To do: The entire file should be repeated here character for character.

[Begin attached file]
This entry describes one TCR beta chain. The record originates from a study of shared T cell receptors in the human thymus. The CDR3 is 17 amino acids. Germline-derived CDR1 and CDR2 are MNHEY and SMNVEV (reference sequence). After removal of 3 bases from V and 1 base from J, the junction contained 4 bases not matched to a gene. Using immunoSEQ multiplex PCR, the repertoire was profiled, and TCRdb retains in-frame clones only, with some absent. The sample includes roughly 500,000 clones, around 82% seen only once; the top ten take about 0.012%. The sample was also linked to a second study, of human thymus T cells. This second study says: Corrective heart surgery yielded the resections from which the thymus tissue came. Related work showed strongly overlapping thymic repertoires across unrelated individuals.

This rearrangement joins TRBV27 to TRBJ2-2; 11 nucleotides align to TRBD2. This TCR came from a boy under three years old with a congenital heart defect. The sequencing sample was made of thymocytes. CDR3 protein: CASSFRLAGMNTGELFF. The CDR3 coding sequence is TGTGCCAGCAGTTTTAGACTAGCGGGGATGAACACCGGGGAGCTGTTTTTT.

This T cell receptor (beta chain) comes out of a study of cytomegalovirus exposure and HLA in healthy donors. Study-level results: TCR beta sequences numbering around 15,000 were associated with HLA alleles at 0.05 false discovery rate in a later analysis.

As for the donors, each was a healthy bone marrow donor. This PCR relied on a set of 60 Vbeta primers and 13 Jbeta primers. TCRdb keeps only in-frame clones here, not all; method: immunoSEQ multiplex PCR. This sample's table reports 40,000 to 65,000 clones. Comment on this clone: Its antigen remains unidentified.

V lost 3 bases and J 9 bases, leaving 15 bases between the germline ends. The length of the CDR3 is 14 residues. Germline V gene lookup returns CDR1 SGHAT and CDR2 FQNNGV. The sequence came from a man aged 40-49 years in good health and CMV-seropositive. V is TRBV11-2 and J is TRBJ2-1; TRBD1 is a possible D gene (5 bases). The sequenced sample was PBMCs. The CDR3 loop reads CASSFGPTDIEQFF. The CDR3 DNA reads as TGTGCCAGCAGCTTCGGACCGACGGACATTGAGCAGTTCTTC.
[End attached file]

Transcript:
This entry describes one TCR beta chain. The record originates from a study of shared T cell receptors in the human thymus. The CDR3 is 17 amino acids. Germline-derived CDR1 and CDR2 are MNHEY and SMNVEV (reference sequence). After removal of 3 bases from V and 1 base from J, the junction contained 4 bases not matched to a gene. Using immunoSEQ multiplex PCR, the repertoire was profiled, and TCRdb retains in-frame clones only, with some absent. The sample includes roughly 500,000 clones, around 82% seen only once; the top ten take about 0.012%. The sample was also linked to a second study, of human thymus T cells. This second study says: Corrective heart surgery yielded the resections from which the thymus tissue came. Related work showed strongly overlapping thymic repertoires across unrelated individuals.

This rearrangement joins TRBV27 to TRBJ2-2; 11 nucleotides align to TRBD2. This TCR came from a boy under three years old with a congenital heart defect. The sequencing sample was made of thymocytes. CDR3 protein: CASSFRLAGMNTGELFF. The CDR3 coding sequence is TGTGCCAGCAGTTTTAGACTAGCGGGGATGAACACCGGGGAGCTGTTTTTT.

This T cell receptor (beta chain) comes out of a study of cytomegalovirus exposure and HLA in healthy donors. Study-level results: TCR beta sequences numbering around 15,000 were associated with HLA alleles at 0.05 false discovery rate in a later analysis.

As for the donors, each was a healthy bone marrow donor. This PCR relied on a set of 60 Vbeta primers and 13 Jbeta primers. TCRdb keeps only in-frame clones here, not all; method: immunoSEQ multiplex PCR. This sample's table reports 40,000 to 65,000 clones. Comment on this clone: Its antigen remains unidentified.

V lost 3 bases and J 9 bases, leaving 15 bases between the germline ends. The length of the CDR3 is 14 residues. Germline V gene lookup returns CDR1 SGHAT and CDR2 FQNNGV. The sequence came from a man aged 40-49 years in good health and CMV-seropositive. V is TRBV11-2 and J is TRBJ2-1; TRBD1 is a possible D gene (5 bases). The sequenced sample was PBMCs. The CDR3 loop reads CASSFGPTDIEQFF. The CDR3 DNA reads as TGTGCCAGCAGCTTCGGACCGACGGACATTGAGCAGTTCTTC.